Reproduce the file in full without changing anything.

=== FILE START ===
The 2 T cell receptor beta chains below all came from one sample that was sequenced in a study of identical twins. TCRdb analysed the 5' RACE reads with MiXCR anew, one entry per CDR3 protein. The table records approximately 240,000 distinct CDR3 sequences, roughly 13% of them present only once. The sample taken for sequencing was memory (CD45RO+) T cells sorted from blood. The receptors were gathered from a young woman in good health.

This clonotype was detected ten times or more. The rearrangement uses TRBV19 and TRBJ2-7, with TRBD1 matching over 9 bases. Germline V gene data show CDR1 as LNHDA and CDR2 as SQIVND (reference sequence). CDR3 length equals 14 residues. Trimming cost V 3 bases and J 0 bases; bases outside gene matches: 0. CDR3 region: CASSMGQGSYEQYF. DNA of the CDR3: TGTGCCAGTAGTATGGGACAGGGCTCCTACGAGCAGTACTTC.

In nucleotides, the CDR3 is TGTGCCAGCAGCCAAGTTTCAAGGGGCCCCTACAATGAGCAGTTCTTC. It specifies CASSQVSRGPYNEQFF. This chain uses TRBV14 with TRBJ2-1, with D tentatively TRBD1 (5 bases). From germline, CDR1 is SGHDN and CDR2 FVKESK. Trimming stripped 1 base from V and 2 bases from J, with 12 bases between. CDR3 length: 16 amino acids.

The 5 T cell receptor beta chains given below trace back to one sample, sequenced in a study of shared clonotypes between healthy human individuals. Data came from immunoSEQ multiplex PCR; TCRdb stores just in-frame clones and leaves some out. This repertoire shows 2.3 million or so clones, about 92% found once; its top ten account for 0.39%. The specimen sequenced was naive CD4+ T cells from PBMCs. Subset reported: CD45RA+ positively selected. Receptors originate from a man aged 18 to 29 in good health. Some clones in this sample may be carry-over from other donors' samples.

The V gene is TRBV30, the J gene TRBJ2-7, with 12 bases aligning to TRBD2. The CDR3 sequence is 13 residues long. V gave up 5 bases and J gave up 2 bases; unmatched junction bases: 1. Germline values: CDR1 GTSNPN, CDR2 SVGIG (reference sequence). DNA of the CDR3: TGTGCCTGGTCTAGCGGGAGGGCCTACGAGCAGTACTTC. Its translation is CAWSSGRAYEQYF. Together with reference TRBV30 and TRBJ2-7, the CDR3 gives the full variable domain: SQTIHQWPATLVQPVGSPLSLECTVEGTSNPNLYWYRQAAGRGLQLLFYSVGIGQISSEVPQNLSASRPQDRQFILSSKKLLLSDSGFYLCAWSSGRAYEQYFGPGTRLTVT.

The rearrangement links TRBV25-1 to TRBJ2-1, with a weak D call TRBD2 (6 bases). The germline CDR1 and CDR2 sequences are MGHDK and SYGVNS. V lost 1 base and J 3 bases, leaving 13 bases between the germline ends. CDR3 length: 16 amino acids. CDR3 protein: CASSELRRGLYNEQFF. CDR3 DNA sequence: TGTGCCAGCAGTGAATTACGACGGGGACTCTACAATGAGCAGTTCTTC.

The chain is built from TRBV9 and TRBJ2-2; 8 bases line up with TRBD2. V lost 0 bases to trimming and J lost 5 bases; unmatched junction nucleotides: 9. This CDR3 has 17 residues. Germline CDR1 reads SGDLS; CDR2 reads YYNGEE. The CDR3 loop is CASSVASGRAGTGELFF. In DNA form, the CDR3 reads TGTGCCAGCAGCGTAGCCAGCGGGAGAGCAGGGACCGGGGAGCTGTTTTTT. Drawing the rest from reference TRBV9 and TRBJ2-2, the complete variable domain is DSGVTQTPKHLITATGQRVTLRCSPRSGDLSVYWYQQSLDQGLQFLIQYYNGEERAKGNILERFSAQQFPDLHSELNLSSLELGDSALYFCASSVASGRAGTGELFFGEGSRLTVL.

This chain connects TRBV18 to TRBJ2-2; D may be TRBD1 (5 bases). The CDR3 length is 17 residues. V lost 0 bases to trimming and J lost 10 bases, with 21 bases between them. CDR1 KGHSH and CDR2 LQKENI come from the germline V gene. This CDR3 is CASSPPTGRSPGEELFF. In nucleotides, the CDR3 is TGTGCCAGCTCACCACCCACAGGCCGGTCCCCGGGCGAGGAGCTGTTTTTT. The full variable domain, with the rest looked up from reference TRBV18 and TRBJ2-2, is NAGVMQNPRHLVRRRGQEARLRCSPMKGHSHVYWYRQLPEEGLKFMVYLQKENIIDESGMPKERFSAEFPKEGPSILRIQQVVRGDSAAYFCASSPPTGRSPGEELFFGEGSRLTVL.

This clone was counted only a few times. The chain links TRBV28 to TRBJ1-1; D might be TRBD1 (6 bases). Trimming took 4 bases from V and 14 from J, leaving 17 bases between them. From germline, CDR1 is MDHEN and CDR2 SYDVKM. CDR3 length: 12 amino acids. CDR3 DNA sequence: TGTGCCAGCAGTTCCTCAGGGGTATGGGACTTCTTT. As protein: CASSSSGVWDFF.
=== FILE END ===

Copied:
The 2 T cell receptor beta chains below all came from one sample that was sequenced in a study of identical twins. TCRdb analysed the 5' RACE reads with MiXCR anew, one entry per CDR3 protein. The table records approximately 240,000 distinct CDR3 sequences, roughly 13% of them present only once. The sample taken for sequencing was memory (CD45RO+) T cells sorted from blood. The receptors were gathered from a young woman in good health.

This clonotype was detected ten times or more. The rearrangement uses TRBV19 and TRBJ2-7, with TRBD1 matching over 9 bases. Germline V gene data show CDR1 as LNHDA and CDR2 as SQIVND (reference sequence). CDR3 length equals 14 residues. Trimming cost V 3 bases and J 0 bases; bases outside gene matches: 0. CDR3 region: CASSMGQGSYEQYF. DNA of the CDR3: TGTGCCAGTAGTATGGGACAGGGCTCCTACGAGCAGTACTTC.

In nucleotides, the CDR3 is TGTGCCAGCAGCCAAGTTTCAAGGGGCCCCTACAATGAGCAGTTCTTC. It specifies CASSQVSRGPYNEQFF. This chain uses TRBV14 with TRBJ2-1, with D tentatively TRBD1 (5 bases). From germline, CDR1 is SGHDN and CDR2 FVKESK. Trimming stripped 1 base from V and 2 bases from J, with 12 bases between. CDR3 length: 16 amino acids.

The 5 T cell receptor beta chains given below trace back to one sample, sequenced in a study of shared clonotypes between healthy human individuals. Data came from immunoSEQ multiplex PCR; TCRdb stores just in-frame clones and leaves some out. This repertoire shows 2.3 million or so clones, about 92% found once; its top ten account for 0.39%. The specimen sequenced was naive CD4+ T cells from PBMCs. Subset reported: CD45RA+ positively selected. Receptors originate from a man aged 18 to 29 in good health. Some clones in this sample may be carry-over from other donors' samples.

The V gene is TRBV30, the J gene TRBJ2-7, with 12 bases aligning to TRBD2. The CDR3 sequence is 13 residues long. V gave up 5 bases and J gave up 2 bases; unmatched junction bases: 1. Germline values: CDR1 GTSNPN, CDR2 SVGIG (reference sequence). DNA of the CDR3: TGTGCCTGGTCTAGCGGGAGGGCCTACGAGCAGTACTTC. Its translation is CAWSSGRAYEQYF. Together with reference TRBV30 and TRBJ2-7, the CDR3 gives the full variable domain: SQTIHQWPATLVQPVGSPLSLECTVEGTSNPNLYWYRQAAGRGLQLLFYSVGIGQISSEVPQNLSASRPQDRQFILSSKKLLLSDSGFYLCAWSSGRAYEQYFGPGTRLTVT.

The rearrangement links TRBV25-1 to TRBJ2-1, with a weak D call TRBD2 (6 bases). The germline CDR1 and CDR2 sequences are MGHDK and SYGVNS. V lost 1 base and J 3 bases, leaving 13 bases between the germline ends. CDR3 length: 16 amino acids. CDR3 protein: CASSELRRGLYNEQFF. CDR3 DNA sequence: TGTGCCAGCAGTGAATTACGACGGGGACTCTACAATGAGCAGTTCTTC.

The chain is built from TRBV9 and TRBJ2-2; 8 bases line up with TRBD2. V lost 0 bases to trimming and J lost 5 bases; unmatched junction nucleotides: 9. This CDR3 has 17 residues. Germline CDR1 reads SGDLS; CDR2 reads YYNGEE. The CDR3 loop is CASSVASGRAGTGELFF. In DNA form, the CDR3 reads TGTGCCAGCAGCGTAGCCAGCGGGAGAGCAGGGACCGGGGAGCTGTTTTTT. Drawing the rest from reference TRBV9 and TRBJ2-2, the complete variable domain is DSGVTQTPKHLITATGQRVTLRCSPRSGDLSVYWYQQSLDQGLQFLIQYYNGEERAKGNILERFSAQQFPDLHSELNLSSLELGDSALYFCASSVASGRAGTGELFFGEGSRLTVL.

This chain connects TRBV18 to TRBJ2-2; D may be TRBD1 (5 bases). The CDR3 length is 17 residues. V lost 0 bases to trimming and J lost 10 bases, with 21 bases between them. CDR1 KGHSH and CDR2 LQKENI come from the germline V gene. This CDR3 is CASSPPTGRSPGEELFF. In nucleotides, the CDR3 is TGTGCCAGCTCACCACCCACAGGCCGGTCCCCGGGCGAGGAGCTGTTTTTT. The full variable domain, with the rest looked up from reference TRBV18 and TRBJ2-2, is NAGVMQNPRHLVRRRGQEARLRCSPMKGHSHVYWYRQLPEEGLKFMVYLQKENIIDESGMPKERFSAEFPKEGPSILRIQQVVRGDSAAYFCASSPPTGRSPGEELFFGEGSRLTVL.

This clone was counted only a few times. The chain links TRBV28 to TRBJ1-1; D might be TRBD1 (6 bases). Trimming took 4 bases from V and 14 from J, leaving 17 bases between them. From germline, CDR1 is MDHEN and CDR2 SYDVKM. CDR3 length: 12 amino acids. CDR3 DNA sequence: TGTGCCAGCAGTTCCTCAGGGGTATGGGACTTCTTT. As protein: CASSSSGVWDFF.